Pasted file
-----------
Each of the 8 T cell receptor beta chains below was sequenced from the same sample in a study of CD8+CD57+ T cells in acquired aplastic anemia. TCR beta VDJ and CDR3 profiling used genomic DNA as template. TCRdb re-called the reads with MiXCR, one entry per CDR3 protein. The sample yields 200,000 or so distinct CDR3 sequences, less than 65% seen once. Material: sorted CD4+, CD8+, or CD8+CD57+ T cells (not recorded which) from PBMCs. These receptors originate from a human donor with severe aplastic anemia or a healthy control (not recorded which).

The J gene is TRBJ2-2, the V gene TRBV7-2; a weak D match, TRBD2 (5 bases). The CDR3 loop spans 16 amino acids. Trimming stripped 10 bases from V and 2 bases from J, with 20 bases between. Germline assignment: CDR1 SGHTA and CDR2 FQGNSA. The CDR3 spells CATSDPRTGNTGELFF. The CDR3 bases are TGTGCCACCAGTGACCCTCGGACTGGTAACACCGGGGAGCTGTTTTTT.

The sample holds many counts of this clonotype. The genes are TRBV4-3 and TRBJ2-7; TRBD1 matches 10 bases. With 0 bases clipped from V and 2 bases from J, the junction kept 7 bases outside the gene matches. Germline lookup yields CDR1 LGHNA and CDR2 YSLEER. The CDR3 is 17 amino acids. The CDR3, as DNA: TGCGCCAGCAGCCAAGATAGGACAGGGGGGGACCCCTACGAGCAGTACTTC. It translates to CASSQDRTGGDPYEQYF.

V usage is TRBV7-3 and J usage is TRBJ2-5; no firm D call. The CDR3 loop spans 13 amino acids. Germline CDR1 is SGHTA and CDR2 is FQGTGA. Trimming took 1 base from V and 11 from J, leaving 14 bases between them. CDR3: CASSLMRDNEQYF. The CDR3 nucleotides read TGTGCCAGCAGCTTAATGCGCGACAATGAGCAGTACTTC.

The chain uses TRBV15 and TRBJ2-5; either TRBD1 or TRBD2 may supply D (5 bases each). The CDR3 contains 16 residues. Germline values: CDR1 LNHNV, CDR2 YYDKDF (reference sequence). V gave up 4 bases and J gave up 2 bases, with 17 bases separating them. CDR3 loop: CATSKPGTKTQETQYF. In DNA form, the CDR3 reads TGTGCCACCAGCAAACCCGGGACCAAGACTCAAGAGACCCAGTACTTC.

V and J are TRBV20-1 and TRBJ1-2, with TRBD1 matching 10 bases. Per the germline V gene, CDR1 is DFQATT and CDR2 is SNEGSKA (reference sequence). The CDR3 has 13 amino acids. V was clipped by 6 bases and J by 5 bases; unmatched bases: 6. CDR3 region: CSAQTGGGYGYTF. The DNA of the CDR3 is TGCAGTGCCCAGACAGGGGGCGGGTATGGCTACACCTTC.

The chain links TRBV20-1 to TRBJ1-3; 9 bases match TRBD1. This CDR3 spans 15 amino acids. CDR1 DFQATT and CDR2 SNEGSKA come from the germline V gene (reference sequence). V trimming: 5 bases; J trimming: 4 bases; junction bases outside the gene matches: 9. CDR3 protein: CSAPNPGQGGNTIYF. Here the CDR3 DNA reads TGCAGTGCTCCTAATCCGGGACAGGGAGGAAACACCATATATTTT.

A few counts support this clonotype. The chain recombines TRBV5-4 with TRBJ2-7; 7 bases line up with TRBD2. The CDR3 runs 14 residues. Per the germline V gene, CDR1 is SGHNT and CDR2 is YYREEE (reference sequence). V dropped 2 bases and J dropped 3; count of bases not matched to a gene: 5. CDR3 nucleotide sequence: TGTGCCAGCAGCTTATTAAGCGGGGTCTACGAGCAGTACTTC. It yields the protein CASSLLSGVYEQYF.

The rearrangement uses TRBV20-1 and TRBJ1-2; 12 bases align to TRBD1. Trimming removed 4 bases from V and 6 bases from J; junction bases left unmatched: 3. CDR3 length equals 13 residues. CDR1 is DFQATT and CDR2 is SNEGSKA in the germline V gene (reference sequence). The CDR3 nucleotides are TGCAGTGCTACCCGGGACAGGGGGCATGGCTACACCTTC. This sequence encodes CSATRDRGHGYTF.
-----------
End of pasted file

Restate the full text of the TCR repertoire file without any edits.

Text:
Each of the 8 T cell receptor beta chains below was sequenced from the same sample in a study of CD8+CD57+ T cells in acquired aplastic anemia. TCR beta VDJ and CDR3 profiling used genomic DNA as template. TCRdb re-called the reads with MiXCR, one entry per CDR3 protein. The sample yields 200,000 or so distinct CDR3 sequences, less than 65% seen once. Material: sorted CD4+, CD8+, or CD8+CD57+ T cells (not recorded which) from PBMCs. These receptors originate from a human donor with severe aplastic anemia or a healthy control (not recorded which).

The J gene is TRBJ2-2, the V gene TRBV7-2; a weak D match, TRBD2 (5 bases). The CDR3 loop spans 16 amino acids. Trimming stripped 10 bases from V and 2 bases from J, with 20 bases between. Germline assignment: CDR1 SGHTA and CDR2 FQGNSA. The CDR3 spells CATSDPRTGNTGELFF. The CDR3 bases are TGTGCCACCAGTGACCCTCGGACTGGTAACACCGGGGAGCTGTTTTTT.

The sample holds many counts of this clonotype. The genes are TRBV4-3 and TRBJ2-7; TRBD1 matches 10 bases. With 0 bases clipped from V and 2 bases from J, the junction kept 7 bases outside the gene matches. Germline lookup yields CDR1 LGHNA and CDR2 YSLEER. The CDR3 is 17 amino acids. The CDR3, as DNA: TGCGCCAGCAGCCAAGATAGGACAGGGGGGGACCCCTACGAGCAGTACTTC. It translates to CASSQDRTGGDPYEQYF.

V usage is TRBV7-3 and J usage is TRBJ2-5; no firm D call. The CDR3 loop spans 13 amino acids. Germline CDR1 is SGHTA and CDR2 is FQGTGA. Trimming took 1 base from V and 11 from J, leaving 14 bases between them. CDR3: CASSLMRDNEQYF. The CDR3 nucleotides read TGTGCCAGCAGCTTAATGCGCGACAATGAGCAGTACTTC.

The chain uses TRBV15 and TRBJ2-5; either TRBD1 or TRBD2 may supply D (5 bases each). The CDR3 contains 16 residues. Germline values: CDR1 LNHNV, CDR2 YYDKDF (reference sequence). V gave up 4 bases and J gave up 2 bases, with 17 bases separating them. CDR3 loop: CATSKPGTKTQETQYF. In DNA form, the CDR3 reads TGTGCCACCAGCAAACCCGGGACCAAGACTCAAGAGACCCAGTACTTC.

V and J are TRBV20-1 and TRBJ1-2, with TRBD1 matching 10 bases. Per the germline V gene, CDR1 is DFQATT and CDR2 is SNEGSKA (reference sequence). The CDR3 has 13 amino acids. V was clipped by 6 bases and J by 5 bases; unmatched bases: 6. CDR3 region: CSAQTGGGYGYTF. The DNA of the CDR3 is TGCAGTGCCCAGACAGGGGGCGGGTATGGCTACACCTTC.

The chain links TRBV20-1 to TRBJ1-3; 9 bases match TRBD1. This CDR3 spans 15 amino acids. CDR1 DFQATT and CDR2 SNEGSKA come from the germline V gene (reference sequence). V trimming: 5 bases; J trimming: 4 bases; junction bases outside the gene matches: 9. CDR3 protein: CSAPNPGQGGNTIYF. Here the CDR3 DNA reads TGCAGTGCTCCTAATCCGGGACAGGGAGGAAACACCATATATTTT.

A few counts support this clonotype. The chain recombines TRBV5-4 with TRBJ2-7; 7 bases line up with TRBD2. The CDR3 runs 14 residues. Per the germline V gene, CDR1 is SGHNT and CDR2 is YYREEE (reference sequence). V dropped 2 bases and J dropped 3; count of bases not matched to a gene: 5. CDR3 nucleotide sequence: TGTGCCAGCAGCTTATTAAGCGGGGTCTACGAGCAGTACTTC. It yields the protein CASSLLSGVYEQYF.

The rearrangement uses TRBV20-1 and TRBJ1-2; 12 bases align to TRBD1. Trimming removed 4 bases from V and 6 bases from J; junction bases left unmatched: 3. CDR3 length equals 13 residues. CDR1 is DFQATT and CDR2 is SNEGSKA in the germline V gene (reference sequence). The CDR3 nucleotides are TGCAGTGCTACCCGGGACAGGGGGCATGGCTACACCTTC. This sequence encodes CSATRDRGHGYTF.